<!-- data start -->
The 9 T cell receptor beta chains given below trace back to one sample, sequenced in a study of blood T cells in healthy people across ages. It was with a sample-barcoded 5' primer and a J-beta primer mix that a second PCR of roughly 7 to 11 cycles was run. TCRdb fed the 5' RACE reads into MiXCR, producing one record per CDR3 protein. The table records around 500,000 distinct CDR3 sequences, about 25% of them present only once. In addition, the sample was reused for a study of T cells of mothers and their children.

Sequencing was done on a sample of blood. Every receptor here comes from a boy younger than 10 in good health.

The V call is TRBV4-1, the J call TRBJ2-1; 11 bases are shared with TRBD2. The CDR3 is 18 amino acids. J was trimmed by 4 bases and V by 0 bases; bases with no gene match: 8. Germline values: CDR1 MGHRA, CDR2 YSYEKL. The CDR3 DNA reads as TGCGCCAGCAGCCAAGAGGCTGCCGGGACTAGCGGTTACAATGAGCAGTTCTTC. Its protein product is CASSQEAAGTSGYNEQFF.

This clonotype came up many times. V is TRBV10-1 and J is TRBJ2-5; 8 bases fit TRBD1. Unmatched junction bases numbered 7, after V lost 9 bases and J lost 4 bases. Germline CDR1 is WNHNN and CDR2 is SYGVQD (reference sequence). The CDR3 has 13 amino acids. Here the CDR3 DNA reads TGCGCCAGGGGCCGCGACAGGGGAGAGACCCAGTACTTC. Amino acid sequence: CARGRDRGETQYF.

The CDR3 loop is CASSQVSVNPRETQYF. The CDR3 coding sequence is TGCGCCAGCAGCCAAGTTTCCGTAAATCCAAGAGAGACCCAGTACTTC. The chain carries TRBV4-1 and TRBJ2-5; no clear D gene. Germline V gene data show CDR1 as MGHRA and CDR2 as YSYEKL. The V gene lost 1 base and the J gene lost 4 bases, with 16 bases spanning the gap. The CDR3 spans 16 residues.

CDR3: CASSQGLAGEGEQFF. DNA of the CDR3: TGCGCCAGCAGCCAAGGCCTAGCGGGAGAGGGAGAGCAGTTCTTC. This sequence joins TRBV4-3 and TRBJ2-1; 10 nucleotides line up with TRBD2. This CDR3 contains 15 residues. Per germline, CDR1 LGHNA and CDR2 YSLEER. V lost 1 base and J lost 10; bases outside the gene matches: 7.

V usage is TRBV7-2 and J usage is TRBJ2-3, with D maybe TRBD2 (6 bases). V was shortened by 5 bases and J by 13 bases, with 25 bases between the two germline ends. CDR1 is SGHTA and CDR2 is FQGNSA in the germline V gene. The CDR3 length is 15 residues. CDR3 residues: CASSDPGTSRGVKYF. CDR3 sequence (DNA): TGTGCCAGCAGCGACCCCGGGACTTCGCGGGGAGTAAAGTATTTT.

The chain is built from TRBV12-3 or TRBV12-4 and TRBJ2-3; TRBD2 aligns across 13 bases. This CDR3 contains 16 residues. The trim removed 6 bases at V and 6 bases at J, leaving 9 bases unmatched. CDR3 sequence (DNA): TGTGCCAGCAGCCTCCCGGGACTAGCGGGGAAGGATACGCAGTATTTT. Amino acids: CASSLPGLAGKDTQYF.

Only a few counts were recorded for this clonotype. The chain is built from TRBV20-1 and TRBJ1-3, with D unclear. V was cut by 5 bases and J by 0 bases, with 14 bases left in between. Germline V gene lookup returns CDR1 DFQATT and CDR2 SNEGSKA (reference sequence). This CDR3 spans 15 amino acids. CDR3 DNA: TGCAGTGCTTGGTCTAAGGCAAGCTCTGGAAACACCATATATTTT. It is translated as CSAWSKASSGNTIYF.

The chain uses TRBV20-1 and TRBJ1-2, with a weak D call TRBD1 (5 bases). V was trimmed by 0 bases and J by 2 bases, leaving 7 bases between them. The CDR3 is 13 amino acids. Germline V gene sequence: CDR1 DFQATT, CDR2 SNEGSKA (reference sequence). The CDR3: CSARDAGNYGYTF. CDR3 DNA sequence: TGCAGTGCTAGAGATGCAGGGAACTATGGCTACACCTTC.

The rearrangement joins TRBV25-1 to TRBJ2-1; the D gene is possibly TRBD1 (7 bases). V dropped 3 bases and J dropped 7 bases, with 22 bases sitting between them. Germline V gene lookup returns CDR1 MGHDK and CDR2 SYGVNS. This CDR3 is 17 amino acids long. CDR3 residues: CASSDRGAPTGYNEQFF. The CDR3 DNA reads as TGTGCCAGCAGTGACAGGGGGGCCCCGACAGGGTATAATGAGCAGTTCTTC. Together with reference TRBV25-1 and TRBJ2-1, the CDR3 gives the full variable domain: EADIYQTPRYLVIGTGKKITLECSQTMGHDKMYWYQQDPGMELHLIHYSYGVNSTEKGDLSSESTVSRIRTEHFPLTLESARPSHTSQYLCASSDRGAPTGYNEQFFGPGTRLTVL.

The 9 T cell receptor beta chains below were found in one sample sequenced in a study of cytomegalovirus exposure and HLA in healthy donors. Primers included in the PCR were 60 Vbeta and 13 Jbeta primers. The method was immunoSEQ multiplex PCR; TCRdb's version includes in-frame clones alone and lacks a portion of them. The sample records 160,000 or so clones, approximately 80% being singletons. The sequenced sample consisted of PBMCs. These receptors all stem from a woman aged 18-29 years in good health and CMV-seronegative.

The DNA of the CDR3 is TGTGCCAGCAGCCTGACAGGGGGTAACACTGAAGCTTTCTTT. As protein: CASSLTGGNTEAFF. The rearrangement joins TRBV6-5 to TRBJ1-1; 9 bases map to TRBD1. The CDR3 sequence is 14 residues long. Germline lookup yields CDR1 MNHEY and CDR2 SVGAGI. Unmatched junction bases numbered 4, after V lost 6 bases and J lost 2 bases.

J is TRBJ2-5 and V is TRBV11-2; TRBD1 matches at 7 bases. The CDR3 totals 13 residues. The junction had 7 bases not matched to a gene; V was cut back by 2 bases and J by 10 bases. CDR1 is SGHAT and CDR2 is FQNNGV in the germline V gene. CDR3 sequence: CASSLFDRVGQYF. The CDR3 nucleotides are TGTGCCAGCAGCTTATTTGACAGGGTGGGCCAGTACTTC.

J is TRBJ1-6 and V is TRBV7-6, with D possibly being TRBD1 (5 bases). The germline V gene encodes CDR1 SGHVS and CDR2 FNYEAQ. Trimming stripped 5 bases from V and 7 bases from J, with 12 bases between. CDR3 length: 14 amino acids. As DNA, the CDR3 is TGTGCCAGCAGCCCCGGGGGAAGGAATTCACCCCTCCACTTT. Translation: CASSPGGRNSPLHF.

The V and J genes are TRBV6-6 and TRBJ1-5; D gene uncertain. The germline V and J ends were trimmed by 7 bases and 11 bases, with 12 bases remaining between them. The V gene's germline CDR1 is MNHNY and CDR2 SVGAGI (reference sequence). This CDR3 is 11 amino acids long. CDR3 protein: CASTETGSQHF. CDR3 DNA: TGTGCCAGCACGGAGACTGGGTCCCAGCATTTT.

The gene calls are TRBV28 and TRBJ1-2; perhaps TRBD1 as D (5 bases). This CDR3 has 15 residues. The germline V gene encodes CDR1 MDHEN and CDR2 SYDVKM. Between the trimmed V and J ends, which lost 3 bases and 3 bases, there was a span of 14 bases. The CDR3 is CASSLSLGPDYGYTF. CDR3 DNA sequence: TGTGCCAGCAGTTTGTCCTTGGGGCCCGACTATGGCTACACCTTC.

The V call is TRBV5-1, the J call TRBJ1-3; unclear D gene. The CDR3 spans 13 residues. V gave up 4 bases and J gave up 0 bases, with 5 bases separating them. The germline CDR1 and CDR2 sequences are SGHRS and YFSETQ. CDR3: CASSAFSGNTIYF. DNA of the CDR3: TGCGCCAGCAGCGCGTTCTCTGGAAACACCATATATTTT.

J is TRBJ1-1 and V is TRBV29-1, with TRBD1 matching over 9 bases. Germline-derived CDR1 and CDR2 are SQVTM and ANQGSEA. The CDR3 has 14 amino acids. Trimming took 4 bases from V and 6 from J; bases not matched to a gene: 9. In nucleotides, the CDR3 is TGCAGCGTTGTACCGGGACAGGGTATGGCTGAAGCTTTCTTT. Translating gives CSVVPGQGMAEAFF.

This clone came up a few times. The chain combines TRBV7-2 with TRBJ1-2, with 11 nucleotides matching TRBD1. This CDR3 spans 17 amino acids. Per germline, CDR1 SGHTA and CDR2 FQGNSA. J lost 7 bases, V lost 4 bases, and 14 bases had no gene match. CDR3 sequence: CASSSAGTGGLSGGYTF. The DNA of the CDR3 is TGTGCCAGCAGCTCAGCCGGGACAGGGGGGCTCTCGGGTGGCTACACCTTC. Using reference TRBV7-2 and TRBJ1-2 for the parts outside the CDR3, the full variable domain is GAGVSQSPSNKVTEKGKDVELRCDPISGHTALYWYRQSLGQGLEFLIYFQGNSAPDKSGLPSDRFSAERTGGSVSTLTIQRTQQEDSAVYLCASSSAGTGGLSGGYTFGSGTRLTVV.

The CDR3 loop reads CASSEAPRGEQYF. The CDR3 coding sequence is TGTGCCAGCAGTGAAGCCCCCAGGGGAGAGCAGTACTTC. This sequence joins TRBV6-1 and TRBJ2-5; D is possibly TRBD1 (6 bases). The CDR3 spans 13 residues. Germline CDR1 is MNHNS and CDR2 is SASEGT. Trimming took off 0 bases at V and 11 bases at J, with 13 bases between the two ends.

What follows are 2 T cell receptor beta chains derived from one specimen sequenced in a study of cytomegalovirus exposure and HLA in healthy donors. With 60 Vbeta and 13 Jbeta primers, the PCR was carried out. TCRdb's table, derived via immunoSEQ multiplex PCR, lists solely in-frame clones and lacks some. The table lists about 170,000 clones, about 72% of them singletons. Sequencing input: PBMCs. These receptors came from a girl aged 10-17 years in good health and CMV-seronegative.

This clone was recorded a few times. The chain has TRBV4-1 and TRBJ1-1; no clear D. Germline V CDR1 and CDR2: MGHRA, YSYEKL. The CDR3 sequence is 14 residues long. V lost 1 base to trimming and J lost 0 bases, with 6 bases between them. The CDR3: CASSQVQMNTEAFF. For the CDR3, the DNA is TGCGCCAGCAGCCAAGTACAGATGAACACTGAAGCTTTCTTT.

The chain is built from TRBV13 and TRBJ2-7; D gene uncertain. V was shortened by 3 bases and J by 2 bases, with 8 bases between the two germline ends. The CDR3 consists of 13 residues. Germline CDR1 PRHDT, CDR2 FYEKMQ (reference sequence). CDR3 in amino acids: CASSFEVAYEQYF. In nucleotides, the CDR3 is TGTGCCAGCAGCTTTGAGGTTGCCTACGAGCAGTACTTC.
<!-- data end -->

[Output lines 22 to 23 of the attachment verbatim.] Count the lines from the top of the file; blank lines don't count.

What follows are 2 T cell receptor beta chains derived from one specimen sequenced in a study of cytomegalovirus exposure and HLA in healthy donors. With 60 Vbeta and 13 Jbeta primers, the PCR was carried out. TCRdb's table, derived via immunoSEQ multiplex PCR, lists solely in-frame clones and lacks some. The table lists about 170,000 clones, about 72% of them singletons. Sequencing input: PBMCs. These receptors came from a girl aged 10-17 years in good health and CMV-seronegative.

This clone was recorded a few times. The chain has TRBV4-1 and TRBJ1-1; no clear D. Germline V CDR1 and CDR2: MGHRA, YSYEKL. The CDR3 sequence is 14 residues long. V lost 1 base to trimming and J lost 0 bases, with 6 bases between them. The CDR3: CASSQVQMNTEAFF. For the CDR3, the DNA is TGCGCCAGCAGCCAAGTACAGATGAACACTGAAGCTTTCTTT.